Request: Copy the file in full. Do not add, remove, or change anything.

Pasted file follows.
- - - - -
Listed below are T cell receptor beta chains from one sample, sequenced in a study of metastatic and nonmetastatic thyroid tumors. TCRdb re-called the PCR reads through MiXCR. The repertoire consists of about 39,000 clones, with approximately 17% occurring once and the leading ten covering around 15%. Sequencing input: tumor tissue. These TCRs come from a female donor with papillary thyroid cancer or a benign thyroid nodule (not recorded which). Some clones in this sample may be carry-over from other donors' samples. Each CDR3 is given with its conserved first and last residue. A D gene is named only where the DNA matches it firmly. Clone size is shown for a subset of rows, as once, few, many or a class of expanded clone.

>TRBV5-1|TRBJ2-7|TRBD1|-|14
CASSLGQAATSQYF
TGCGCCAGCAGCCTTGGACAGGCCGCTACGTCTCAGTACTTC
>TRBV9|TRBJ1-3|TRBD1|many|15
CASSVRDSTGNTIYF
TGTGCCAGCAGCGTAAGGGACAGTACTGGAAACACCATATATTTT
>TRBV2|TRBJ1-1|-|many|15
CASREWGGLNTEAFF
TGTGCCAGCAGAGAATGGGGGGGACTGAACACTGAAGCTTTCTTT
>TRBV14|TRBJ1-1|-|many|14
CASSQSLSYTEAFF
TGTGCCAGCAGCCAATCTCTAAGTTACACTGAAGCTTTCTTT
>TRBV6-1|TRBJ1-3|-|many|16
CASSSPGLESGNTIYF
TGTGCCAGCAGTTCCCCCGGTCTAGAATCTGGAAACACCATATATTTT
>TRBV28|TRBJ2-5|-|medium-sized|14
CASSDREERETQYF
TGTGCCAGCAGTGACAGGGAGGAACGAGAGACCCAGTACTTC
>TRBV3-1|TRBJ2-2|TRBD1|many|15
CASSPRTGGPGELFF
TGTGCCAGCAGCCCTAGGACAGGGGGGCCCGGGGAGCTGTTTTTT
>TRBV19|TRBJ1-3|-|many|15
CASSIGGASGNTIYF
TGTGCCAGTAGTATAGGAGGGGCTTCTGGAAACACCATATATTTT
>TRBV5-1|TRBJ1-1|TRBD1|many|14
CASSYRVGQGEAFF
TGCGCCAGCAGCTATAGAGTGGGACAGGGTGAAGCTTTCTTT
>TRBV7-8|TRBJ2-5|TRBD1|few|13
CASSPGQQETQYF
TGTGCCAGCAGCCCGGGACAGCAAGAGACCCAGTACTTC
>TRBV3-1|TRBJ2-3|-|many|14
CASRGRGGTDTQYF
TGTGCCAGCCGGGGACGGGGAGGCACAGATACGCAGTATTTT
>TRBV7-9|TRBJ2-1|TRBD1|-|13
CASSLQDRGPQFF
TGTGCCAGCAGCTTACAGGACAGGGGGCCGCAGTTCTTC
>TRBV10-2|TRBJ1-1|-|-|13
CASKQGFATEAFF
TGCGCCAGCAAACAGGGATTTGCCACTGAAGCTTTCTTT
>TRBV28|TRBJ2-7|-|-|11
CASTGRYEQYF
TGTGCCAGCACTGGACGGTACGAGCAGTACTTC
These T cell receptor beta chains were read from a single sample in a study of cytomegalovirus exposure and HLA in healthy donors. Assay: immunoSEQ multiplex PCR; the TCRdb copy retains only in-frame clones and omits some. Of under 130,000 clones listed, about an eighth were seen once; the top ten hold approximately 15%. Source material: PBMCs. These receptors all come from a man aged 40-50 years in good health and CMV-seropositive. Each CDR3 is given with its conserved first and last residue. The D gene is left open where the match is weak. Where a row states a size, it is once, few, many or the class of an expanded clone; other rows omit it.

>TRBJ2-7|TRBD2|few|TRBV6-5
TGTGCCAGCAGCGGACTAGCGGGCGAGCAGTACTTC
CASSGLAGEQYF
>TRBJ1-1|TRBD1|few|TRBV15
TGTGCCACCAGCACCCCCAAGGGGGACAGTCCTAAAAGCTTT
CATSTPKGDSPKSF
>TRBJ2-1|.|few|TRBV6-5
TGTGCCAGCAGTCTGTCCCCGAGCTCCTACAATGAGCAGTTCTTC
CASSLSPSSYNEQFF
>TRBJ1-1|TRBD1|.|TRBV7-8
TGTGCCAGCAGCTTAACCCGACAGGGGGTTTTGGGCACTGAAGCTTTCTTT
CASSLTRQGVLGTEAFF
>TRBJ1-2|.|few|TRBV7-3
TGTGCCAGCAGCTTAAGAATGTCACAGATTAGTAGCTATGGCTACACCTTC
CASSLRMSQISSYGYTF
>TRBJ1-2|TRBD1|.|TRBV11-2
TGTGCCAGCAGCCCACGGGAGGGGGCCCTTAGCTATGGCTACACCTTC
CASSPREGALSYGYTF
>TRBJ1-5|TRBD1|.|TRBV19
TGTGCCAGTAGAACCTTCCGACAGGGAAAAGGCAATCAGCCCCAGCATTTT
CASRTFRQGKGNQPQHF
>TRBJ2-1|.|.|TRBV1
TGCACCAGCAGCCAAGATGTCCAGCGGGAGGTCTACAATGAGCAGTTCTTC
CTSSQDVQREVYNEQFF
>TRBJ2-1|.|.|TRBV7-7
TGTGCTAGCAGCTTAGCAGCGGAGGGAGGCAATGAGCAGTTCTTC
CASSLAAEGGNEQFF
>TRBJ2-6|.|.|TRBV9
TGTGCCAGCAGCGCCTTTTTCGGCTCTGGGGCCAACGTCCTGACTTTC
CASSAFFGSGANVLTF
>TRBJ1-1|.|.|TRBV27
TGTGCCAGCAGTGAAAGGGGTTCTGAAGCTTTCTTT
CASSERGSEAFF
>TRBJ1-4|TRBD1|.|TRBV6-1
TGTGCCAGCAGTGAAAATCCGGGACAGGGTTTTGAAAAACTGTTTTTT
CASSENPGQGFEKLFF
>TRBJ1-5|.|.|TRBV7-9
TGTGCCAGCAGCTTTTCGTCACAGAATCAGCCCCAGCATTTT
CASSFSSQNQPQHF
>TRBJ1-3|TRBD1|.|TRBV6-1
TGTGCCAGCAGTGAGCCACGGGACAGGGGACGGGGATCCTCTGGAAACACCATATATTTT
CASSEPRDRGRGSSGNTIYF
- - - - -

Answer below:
Listed below are T cell receptor beta chains from one sample, sequenced in a study of metastatic and nonmetastatic thyroid tumors. TCRdb re-called the PCR reads through MiXCR. The repertoire consists of about 39,000 clones, with approximately 17% occurring once and the leading ten covering around 15%. Sequencing input: tumor tissue. These TCRs come from a female donor with papillary thyroid cancer or a benign thyroid nodule (not recorded which). Some clones in this sample may be carry-over from other donors' samples. Each CDR3 is given with its conserved first and last residue. A D gene is named only where the DNA matches it firmly. Clone size is shown for a subset of rows, as once, few, many or a class of expanded clone.

>TRBV5-1|TRBJ2-7|TRBD1|-|14
CASSLGQAATSQYF
TGCGCCAGCAGCCTTGGACAGGCCGCTACGTCTCAGTACTTC
>TRBV9|TRBJ1-3|TRBD1|many|15
CASSVRDSTGNTIYF
TGTGCCAGCAGCGTAAGGGACAGTACTGGAAACACCATATATTTT
>TRBV2|TRBJ1-1|-|many|15
CASREWGGLNTEAFF
TGTGCCAGCAGAGAATGGGGGGGACTGAACACTGAAGCTTTCTTT
>TRBV14|TRBJ1-1|-|many|14
CASSQSLSYTEAFF
TGTGCCAGCAGCCAATCTCTAAGTTACACTGAAGCTTTCTTT
>TRBV6-1|TRBJ1-3|-|many|16
CASSSPGLESGNTIYF
TGTGCCAGCAGTTCCCCCGGTCTAGAATCTGGAAACACCATATATTTT
>TRBV28|TRBJ2-5|-|medium-sized|14
CASSDREERETQYF
TGTGCCAGCAGTGACAGGGAGGAACGAGAGACCCAGTACTTC
>TRBV3-1|TRBJ2-2|TRBD1|many|15
CASSPRTGGPGELFF
TGTGCCAGCAGCCCTAGGACAGGGGGGCCCGGGGAGCTGTTTTTT
>TRBV19|TRBJ1-3|-|many|15
CASSIGGASGNTIYF
TGTGCCAGTAGTATAGGAGGGGCTTCTGGAAACACCATATATTTT
>TRBV5-1|TRBJ1-1|TRBD1|many|14
CASSYRVGQGEAFF
TGCGCCAGCAGCTATAGAGTGGGACAGGGTGAAGCTTTCTTT
>TRBV7-8|TRBJ2-5|TRBD1|few|13
CASSPGQQETQYF
TGTGCCAGCAGCCCGGGACAGCAAGAGACCCAGTACTTC
>TRBV3-1|TRBJ2-3|-|many|14
CASRGRGGTDTQYF
TGTGCCAGCCGGGGACGGGGAGGCACAGATACGCAGTATTTT
>TRBV7-9|TRBJ2-1|TRBD1|-|13
CASSLQDRGPQFF
TGTGCCAGCAGCTTACAGGACAGGGGGCCGCAGTTCTTC
>TRBV10-2|TRBJ1-1|-|-|13
CASKQGFATEAFF
TGCGCCAGCAAACAGGGATTTGCCACTGAAGCTTTCTTT
>TRBV28|TRBJ2-7|-|-|11
CASTGRYEQYF
TGTGCCAGCACTGGACGGTACGAGCAGTACTTC
These T cell receptor beta chains were read from a single sample in a study of cytomegalovirus exposure and HLA in healthy donors. Assay: immunoSEQ multiplex PCR; the TCRdb copy retains only in-frame clones and omits some. Of under 130,000 clones listed, about an eighth were seen once; the top ten hold approximately 15%. Source material: PBMCs. These receptors all come from a man aged 40-50 years in good health and CMV-seropositive. Each CDR3 is given with its conserved first and last residue. The D gene is left open where the match is weak. Where a row states a size, it is once, few, many or the class of an expanded clone; other rows omit it.

>TRBJ2-7|TRBD2|few|TRBV6-5
TGTGCCAGCAGCGGACTAGCGGGCGAGCAGTACTTC
CASSGLAGEQYF
>TRBJ1-1|TRBD1|few|TRBV15
TGTGCCACCAGCACCCCCAAGGGGGACAGTCCTAAAAGCTTT
CATSTPKGDSPKSF
>TRBJ2-1|.|few|TRBV6-5
TGTGCCAGCAGTCTGTCCCCGAGCTCCTACAATGAGCAGTTCTTC
CASSLSPSSYNEQFF
>TRBJ1-1|TRBD1|.|TRBV7-8
TGTGCCAGCAGCTTAACCCGACAGGGGGTTTTGGGCACTGAAGCTTTCTTT
CASSLTRQGVLGTEAFF
>TRBJ1-2|.|few|TRBV7-3
TGTGCCAGCAGCTTAAGAATGTCACAGATTAGTAGCTATGGCTACACCTTC
CASSLRMSQISSYGYTF
>TRBJ1-2|TRBD1|.|TRBV11-2
TGTGCCAGCAGCCCACGGGAGGGGGCCCTTAGCTATGGCTACACCTTC
CASSPREGALSYGYTF
>TRBJ1-5|TRBD1|.|TRBV19
TGTGCCAGTAGAACCTTCCGACAGGGAAAAGGCAATCAGCCCCAGCATTTT
CASRTFRQGKGNQPQHF
>TRBJ2-1|.|.|TRBV1
TGCACCAGCAGCCAAGATGTCCAGCGGGAGGTCTACAATGAGCAGTTCTTC
CTSSQDVQREVYNEQFF
>TRBJ2-1|.|.|TRBV7-7
TGTGCTAGCAGCTTAGCAGCGGAGGGAGGCAATGAGCAGTTCTTC
CASSLAAEGGNEQFF
>TRBJ2-6|.|.|TRBV9
TGTGCCAGCAGCGCCTTTTTCGGCTCTGGGGCCAACGTCCTGACTTTC
CASSAFFGSGANVLTF
>TRBJ1-1|.|.|TRBV27
TGTGCCAGCAGTGAAAGGGGTTCTGAAGCTTTCTTT
CASSERGSEAFF
>TRBJ1-4|TRBD1|.|TRBV6-1
TGTGCCAGCAGTGAAAATCCGGGACAGGGTTTTGAAAAACTGTTTTTT
CASSENPGQGFEKLFF
>TRBJ1-5|.|.|TRBV7-9
TGTGCCAGCAGCTTTTCGTCACAGAATCAGCCCCAGCATTTT
CASSFSSQNQPQHF
>TRBJ1-3|TRBD1|.|TRBV6-1
TGTGCCAGCAGTGAGCCACGGGACAGGGGACGGGGATCCTCTGGAAACACCATATATTTT
CASSEPRDRGRGSSGNTIYF